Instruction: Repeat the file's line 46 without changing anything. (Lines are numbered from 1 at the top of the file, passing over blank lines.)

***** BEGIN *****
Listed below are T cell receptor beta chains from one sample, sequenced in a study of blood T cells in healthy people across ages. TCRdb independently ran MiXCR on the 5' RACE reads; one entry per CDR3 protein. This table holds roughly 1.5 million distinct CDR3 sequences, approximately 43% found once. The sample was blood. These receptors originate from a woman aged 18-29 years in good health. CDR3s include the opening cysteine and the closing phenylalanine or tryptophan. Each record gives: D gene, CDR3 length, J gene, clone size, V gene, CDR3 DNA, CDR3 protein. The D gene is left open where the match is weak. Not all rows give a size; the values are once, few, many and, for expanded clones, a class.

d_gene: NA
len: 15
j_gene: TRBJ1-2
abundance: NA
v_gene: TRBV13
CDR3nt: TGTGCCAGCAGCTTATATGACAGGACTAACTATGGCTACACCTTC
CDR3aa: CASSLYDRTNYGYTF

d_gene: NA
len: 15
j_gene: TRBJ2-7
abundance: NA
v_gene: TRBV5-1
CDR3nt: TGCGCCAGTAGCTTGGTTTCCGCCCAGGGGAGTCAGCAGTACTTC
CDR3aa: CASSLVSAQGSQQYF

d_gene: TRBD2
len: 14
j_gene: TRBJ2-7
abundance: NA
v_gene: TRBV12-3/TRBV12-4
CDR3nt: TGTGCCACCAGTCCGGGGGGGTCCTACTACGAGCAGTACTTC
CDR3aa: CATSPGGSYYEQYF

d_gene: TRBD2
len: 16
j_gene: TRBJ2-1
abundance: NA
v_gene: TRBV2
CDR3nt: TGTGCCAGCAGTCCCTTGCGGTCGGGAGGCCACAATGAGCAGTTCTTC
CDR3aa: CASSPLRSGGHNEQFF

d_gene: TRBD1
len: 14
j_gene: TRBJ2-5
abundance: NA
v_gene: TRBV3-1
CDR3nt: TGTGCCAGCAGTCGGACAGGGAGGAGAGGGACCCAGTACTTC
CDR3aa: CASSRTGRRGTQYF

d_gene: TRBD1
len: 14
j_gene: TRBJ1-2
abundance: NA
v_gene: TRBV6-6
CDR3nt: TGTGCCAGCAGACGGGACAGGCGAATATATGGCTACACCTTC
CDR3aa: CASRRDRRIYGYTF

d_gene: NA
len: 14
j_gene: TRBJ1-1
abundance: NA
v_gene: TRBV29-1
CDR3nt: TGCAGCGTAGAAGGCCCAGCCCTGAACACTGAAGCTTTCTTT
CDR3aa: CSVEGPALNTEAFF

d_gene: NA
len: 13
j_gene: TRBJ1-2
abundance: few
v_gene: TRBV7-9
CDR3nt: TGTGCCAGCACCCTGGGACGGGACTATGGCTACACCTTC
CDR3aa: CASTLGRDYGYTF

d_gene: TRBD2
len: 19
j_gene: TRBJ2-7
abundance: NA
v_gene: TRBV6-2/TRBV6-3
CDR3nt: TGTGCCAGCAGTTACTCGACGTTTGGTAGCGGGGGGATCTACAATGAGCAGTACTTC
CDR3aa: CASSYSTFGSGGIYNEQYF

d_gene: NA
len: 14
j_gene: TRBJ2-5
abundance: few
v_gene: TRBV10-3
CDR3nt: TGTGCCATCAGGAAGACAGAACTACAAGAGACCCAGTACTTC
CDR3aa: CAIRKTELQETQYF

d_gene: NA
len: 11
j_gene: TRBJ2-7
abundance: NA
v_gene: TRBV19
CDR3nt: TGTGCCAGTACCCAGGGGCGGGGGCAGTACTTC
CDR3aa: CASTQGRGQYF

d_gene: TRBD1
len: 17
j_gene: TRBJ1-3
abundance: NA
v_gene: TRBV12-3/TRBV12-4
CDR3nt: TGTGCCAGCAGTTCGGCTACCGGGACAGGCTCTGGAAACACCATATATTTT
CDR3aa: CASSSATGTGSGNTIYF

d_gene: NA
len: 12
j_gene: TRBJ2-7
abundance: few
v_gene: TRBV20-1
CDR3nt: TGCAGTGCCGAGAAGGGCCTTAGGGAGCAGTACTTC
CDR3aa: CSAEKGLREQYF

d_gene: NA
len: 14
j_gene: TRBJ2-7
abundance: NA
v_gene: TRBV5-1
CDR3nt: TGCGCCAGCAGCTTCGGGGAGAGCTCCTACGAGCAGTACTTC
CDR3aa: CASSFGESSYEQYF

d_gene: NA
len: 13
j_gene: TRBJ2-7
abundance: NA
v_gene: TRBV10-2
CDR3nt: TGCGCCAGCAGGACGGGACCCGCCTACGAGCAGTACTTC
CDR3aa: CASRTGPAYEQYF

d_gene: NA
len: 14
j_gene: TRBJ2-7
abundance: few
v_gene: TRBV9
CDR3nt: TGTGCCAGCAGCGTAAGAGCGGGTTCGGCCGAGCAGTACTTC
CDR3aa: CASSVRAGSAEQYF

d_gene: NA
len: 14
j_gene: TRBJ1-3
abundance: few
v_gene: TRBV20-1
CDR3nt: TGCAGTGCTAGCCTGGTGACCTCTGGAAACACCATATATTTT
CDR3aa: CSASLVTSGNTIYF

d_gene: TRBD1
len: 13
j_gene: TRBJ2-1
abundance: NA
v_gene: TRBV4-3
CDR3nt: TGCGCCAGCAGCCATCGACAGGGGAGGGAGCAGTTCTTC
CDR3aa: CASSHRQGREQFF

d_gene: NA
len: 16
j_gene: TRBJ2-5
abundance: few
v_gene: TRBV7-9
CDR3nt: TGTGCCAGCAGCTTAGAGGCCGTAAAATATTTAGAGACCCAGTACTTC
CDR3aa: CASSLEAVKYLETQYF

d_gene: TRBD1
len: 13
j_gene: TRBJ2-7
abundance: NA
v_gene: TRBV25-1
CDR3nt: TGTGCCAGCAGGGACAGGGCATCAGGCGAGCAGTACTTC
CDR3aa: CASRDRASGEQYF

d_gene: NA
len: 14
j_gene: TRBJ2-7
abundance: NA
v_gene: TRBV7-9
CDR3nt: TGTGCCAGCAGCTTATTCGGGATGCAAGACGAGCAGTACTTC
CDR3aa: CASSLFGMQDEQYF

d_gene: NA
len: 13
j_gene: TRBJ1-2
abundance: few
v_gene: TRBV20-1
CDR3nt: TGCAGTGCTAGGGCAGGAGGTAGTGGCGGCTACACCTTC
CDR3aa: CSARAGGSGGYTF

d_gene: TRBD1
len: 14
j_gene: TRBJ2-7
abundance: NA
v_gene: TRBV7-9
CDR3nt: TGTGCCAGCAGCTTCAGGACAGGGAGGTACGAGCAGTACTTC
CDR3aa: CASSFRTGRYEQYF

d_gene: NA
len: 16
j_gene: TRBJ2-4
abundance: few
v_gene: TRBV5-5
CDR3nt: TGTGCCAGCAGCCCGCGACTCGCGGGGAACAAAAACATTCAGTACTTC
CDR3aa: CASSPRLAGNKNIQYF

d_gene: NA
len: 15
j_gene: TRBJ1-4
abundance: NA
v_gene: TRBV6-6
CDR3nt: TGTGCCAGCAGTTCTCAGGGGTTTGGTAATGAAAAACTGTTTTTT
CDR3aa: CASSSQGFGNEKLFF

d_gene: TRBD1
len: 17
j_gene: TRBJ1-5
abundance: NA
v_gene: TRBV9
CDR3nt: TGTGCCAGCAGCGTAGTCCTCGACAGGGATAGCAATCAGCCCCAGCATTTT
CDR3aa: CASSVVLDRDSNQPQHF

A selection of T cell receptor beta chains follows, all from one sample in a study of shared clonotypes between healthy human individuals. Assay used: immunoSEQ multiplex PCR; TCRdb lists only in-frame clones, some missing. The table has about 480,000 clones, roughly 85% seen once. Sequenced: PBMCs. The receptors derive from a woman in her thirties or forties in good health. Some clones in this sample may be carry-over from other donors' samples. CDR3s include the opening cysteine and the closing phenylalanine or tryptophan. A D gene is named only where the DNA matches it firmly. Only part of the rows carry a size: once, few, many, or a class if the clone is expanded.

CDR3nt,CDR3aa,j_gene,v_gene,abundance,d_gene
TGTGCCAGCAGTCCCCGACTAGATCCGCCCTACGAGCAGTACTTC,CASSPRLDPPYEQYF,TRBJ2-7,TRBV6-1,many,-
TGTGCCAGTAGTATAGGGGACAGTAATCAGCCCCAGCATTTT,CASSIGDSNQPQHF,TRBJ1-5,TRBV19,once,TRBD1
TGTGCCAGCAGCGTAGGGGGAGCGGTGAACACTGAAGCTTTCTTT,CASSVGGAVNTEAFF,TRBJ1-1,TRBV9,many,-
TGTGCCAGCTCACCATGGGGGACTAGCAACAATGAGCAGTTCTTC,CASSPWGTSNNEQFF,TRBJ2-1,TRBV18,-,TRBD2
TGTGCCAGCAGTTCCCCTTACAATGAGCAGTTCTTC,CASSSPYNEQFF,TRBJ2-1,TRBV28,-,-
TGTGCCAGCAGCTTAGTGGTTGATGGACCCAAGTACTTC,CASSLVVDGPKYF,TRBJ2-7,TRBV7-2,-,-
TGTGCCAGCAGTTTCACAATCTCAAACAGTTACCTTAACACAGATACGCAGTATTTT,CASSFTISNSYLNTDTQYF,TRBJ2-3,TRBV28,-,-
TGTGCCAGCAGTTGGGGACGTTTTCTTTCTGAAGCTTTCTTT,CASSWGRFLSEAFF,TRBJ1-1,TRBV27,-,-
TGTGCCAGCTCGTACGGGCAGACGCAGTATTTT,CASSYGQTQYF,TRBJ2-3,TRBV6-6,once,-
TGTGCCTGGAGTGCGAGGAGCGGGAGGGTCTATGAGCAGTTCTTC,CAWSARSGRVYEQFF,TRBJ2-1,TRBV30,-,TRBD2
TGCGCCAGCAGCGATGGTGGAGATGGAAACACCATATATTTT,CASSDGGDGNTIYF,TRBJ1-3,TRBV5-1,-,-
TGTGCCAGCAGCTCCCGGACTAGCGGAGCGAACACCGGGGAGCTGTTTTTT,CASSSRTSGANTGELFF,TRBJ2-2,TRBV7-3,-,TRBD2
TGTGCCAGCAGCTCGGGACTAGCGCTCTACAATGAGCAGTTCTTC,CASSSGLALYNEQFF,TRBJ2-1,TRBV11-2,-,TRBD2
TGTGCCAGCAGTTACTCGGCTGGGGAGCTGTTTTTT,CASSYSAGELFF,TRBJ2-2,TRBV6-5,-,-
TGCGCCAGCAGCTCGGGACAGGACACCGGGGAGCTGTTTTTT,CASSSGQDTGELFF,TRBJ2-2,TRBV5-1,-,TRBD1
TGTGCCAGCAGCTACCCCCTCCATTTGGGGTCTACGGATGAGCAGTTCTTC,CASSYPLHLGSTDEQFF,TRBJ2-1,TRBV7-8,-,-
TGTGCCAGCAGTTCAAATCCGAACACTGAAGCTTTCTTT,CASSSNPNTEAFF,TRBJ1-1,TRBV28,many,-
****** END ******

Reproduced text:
j_gene: TRBJ1-1